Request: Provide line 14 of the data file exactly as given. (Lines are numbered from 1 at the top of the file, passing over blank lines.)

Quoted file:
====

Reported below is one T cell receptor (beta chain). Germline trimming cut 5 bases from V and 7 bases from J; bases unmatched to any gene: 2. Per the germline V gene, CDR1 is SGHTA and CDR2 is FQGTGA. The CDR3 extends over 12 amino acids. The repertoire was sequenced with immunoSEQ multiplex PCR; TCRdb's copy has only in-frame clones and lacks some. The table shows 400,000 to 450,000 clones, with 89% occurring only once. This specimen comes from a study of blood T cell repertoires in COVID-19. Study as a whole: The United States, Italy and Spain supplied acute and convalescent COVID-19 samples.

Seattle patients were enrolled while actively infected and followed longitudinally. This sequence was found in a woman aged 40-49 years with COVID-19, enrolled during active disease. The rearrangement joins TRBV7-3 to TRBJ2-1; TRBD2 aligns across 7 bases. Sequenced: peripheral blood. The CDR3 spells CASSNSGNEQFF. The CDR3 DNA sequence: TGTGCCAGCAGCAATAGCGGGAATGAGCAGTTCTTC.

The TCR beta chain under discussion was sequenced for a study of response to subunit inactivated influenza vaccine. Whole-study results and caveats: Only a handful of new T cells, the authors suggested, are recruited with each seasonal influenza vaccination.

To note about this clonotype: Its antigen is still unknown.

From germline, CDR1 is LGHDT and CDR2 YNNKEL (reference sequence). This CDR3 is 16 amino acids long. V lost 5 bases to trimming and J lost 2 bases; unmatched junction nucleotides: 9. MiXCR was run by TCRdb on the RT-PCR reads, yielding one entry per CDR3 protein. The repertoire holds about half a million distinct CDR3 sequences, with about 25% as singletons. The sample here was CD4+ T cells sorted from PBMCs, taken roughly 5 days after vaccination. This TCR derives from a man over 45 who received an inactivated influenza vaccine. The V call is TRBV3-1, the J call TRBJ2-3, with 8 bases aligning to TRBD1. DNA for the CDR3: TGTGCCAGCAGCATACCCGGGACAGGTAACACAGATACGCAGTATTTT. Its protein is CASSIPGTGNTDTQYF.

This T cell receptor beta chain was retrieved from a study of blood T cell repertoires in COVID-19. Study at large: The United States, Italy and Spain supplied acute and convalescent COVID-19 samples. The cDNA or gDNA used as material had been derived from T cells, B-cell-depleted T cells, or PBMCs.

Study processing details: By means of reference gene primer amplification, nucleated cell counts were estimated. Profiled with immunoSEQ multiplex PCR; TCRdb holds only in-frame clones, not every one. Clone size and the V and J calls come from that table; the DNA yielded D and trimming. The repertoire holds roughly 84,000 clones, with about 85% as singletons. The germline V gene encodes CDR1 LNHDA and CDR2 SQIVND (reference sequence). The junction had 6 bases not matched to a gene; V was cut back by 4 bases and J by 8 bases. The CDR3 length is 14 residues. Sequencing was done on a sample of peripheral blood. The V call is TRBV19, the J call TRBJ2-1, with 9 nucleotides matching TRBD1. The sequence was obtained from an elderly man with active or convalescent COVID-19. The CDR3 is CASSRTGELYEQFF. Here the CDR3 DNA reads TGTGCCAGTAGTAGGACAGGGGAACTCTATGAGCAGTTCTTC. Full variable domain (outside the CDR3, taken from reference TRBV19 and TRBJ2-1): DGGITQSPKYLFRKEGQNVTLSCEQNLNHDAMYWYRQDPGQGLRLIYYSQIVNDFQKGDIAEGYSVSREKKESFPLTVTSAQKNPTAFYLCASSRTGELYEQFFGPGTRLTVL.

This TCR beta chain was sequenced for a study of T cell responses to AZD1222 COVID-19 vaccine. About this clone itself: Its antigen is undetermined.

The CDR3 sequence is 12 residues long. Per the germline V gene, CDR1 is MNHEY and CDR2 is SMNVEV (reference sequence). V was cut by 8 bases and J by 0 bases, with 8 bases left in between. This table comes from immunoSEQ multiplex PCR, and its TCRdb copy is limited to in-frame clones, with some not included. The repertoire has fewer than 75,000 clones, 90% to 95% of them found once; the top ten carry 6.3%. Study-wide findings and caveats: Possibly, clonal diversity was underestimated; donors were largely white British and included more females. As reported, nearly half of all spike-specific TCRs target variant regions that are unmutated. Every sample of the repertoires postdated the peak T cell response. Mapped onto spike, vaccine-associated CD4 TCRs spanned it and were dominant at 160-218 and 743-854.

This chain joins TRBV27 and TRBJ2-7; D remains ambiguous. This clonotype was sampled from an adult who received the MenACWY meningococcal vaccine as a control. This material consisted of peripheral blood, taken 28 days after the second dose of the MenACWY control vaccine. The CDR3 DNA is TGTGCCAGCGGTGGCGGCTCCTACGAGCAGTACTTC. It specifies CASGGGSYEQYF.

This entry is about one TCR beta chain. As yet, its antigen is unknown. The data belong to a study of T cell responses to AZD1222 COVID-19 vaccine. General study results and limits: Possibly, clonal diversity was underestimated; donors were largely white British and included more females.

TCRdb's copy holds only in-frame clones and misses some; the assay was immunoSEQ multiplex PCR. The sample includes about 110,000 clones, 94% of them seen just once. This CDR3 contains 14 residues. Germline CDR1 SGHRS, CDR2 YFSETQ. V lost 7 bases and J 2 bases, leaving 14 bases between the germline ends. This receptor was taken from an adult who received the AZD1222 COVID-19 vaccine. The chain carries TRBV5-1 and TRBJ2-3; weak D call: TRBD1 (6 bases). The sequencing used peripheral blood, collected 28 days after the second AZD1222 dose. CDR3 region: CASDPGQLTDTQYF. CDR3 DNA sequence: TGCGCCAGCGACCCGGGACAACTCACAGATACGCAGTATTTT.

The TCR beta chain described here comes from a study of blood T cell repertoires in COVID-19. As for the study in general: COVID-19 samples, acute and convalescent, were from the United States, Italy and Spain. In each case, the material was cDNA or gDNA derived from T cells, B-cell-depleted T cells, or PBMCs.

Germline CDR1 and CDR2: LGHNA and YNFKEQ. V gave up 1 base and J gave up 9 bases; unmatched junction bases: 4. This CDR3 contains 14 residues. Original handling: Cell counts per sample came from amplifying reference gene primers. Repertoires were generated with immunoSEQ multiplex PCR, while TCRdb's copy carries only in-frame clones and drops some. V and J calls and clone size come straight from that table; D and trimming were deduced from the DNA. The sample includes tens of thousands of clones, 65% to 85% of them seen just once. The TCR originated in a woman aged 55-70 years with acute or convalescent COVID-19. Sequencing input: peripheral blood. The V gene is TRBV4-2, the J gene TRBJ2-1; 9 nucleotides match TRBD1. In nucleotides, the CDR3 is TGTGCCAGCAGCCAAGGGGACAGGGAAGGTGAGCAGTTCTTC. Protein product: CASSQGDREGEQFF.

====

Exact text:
Germline CDR1 and CDR2: LGHNA and YNFKEQ. V gave up 1 base and J gave up 9 bases; unmatched junction bases: 4. This CDR3 contains 14 residues. Original handling: Cell counts per sample came from amplifying reference gene primers. Repertoires were generated with immunoSEQ multiplex PCR, while TCRdb's copy carries only in-frame clones and drops some. V and J calls and clone size come straight from that table; D and trimming were deduced from the DNA. The sample includes tens of thousands of clones, 65% to 85% of them seen just once. The TCR originated in a woman aged 55-70 years with acute or convalescent COVID-19. Sequencing input: peripheral blood. The V gene is TRBV4-2, the J gene TRBJ2-1; 9 nucleotides match TRBD1. In nucleotides, the CDR3 is TGTGCCAGCAGCCAAGGGGACAGGGAAGGTGAGCAGTTCTTC. Protein product: CASSQGDREGEQFF.